COCHISE COUNTY — Blitz testing for COVID-19 in Cochise County ended Friday, after officials at Chiricahua Community Health Centers could no longer pay to process the test kits.
Chief Executive Officer Jonathan Melk said Friday that the last of the blitz testing was done in Douglas and Sierra Vista.
Since June 4, Chiricahua has tested 1,749 people at a cost to the clinic of $113,000. The expense was solely for processing the test kits, Melk said.
“That was on our own,” Melk said in a telephone interview Friday. “That amount did not include staff, time and logistics.”
For the last few weeks, Chiricahua has provided blitz testing areas in Douglas, Bisbee, Benson, Sierra Vista, Willcox and Elfrida, Melk said.
“The tests were free and no one was turned away, very few questions were asked,” Melk said.
But once June rolled around, Chiricahua lost the four financial partners that had helped pay for the blitz testing done in May, Melk said.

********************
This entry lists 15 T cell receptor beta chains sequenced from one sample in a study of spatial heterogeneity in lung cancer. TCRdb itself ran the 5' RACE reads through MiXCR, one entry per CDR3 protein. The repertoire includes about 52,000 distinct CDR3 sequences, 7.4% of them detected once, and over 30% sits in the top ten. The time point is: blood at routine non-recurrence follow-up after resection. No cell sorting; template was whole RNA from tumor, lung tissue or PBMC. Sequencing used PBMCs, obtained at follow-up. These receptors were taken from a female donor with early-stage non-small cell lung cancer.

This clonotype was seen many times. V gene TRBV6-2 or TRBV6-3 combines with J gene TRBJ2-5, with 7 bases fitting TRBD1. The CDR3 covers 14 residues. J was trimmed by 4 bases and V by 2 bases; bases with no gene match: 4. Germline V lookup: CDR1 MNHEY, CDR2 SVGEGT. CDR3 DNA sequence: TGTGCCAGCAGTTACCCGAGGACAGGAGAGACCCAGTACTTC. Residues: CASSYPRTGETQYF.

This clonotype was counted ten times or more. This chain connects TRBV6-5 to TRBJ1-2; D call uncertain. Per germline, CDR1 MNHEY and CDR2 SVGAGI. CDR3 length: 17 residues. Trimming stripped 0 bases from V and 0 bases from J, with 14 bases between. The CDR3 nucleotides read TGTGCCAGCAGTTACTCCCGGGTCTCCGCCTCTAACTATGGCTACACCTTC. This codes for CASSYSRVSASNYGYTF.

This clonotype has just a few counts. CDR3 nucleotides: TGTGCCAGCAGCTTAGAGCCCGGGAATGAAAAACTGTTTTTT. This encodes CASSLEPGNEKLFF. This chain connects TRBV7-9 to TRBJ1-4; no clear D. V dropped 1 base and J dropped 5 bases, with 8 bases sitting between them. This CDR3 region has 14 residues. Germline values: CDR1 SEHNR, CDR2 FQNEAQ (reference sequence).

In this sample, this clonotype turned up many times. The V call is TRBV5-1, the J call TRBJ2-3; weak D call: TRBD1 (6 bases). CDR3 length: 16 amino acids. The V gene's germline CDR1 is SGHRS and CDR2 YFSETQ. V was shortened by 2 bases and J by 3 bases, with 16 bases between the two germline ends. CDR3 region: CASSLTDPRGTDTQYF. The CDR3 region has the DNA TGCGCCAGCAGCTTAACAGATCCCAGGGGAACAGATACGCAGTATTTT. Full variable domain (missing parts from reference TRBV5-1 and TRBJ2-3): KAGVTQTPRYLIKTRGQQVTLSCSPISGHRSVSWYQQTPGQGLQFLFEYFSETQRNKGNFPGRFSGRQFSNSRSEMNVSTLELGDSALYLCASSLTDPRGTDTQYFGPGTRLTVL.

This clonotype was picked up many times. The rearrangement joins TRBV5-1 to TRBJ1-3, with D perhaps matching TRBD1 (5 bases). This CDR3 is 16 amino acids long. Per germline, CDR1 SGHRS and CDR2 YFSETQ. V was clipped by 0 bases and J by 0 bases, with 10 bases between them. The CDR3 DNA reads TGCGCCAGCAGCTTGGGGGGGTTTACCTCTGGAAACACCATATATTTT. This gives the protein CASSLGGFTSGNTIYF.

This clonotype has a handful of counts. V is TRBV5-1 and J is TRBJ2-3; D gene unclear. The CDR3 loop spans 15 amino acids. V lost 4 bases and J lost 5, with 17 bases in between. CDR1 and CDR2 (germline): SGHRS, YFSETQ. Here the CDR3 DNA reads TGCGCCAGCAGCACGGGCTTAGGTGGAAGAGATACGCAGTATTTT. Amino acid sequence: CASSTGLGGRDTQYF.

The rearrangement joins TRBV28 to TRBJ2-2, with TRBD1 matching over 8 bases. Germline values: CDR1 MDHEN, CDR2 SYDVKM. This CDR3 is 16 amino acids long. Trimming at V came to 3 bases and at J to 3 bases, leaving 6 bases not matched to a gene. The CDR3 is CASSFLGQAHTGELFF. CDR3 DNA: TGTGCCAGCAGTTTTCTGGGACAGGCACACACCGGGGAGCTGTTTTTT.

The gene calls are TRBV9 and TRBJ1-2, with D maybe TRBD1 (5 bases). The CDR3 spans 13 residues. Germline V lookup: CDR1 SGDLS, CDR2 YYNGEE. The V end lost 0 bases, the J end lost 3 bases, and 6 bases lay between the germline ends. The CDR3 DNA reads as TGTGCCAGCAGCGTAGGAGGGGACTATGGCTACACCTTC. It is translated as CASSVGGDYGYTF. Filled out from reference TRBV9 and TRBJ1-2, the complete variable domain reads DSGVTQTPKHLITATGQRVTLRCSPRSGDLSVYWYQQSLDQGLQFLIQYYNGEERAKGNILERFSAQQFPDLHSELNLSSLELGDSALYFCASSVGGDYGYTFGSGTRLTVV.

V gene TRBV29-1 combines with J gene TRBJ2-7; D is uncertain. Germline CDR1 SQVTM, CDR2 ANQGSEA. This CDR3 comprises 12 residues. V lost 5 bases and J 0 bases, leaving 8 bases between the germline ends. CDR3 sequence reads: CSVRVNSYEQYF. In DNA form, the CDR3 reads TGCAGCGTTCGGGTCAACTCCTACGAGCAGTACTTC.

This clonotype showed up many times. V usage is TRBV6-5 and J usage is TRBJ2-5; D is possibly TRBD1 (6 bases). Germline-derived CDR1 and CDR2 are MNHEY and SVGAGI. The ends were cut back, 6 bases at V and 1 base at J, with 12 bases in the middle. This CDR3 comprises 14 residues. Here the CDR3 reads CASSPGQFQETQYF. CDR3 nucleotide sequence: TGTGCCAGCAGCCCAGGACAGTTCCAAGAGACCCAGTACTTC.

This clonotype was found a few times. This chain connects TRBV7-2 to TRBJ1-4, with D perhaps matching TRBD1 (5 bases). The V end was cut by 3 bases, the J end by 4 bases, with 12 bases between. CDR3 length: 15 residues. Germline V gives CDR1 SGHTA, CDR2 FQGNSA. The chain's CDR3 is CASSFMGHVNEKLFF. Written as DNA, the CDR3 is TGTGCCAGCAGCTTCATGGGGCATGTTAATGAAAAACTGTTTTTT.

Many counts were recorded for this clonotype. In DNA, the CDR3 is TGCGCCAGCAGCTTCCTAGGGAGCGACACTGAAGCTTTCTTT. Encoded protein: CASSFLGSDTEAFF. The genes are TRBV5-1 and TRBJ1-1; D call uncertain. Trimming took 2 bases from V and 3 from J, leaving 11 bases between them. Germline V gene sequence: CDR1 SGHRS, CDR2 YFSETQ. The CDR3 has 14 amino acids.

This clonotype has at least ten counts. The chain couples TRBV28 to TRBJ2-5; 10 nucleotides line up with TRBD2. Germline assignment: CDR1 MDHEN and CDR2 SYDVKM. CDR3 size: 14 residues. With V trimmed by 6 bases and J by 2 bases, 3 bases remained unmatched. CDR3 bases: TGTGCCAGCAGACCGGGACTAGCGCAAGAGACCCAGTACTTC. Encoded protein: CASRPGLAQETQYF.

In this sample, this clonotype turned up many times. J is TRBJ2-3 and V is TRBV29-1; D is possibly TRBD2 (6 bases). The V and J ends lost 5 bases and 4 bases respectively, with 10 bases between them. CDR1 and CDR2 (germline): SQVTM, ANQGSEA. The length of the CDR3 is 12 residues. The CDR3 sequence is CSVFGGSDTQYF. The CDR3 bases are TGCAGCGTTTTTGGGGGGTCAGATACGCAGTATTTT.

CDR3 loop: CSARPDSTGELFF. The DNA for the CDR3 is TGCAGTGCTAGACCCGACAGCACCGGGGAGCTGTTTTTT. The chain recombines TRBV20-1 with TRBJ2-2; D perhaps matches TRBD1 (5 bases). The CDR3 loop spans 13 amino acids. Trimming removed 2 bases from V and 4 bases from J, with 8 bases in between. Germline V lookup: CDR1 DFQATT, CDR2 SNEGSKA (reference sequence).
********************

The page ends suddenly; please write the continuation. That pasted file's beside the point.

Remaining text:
“Our four funding sources dried up,” Melk said.
The partners included the Arizona Department of Health Services, Cochise County Health and Social Services, the Legacy Foundation and the Children’s Health Fund in New York, Melk said.
Tests administered in May to 2,481 people, cost $127,000, Melk said.
As of Friday, a total of 4,230 tests had been done in the six communities mentioned by Melk. He said Chiricahua would be happy to partner with other funding sources so that blitz testing could be revived.
“We just can’t do it alone,” Melk said.
He said COVID-19 testing would resume Monday for Chiricahua patients only.
Cochise County spokeswoman Amanda Baillie said people can still contact their local healthcare provider and ask to be tested. Baillie said testing for the virus should be covered by health insurance, but it’s recommend individuals call their healthcare provider directly to discuss their options.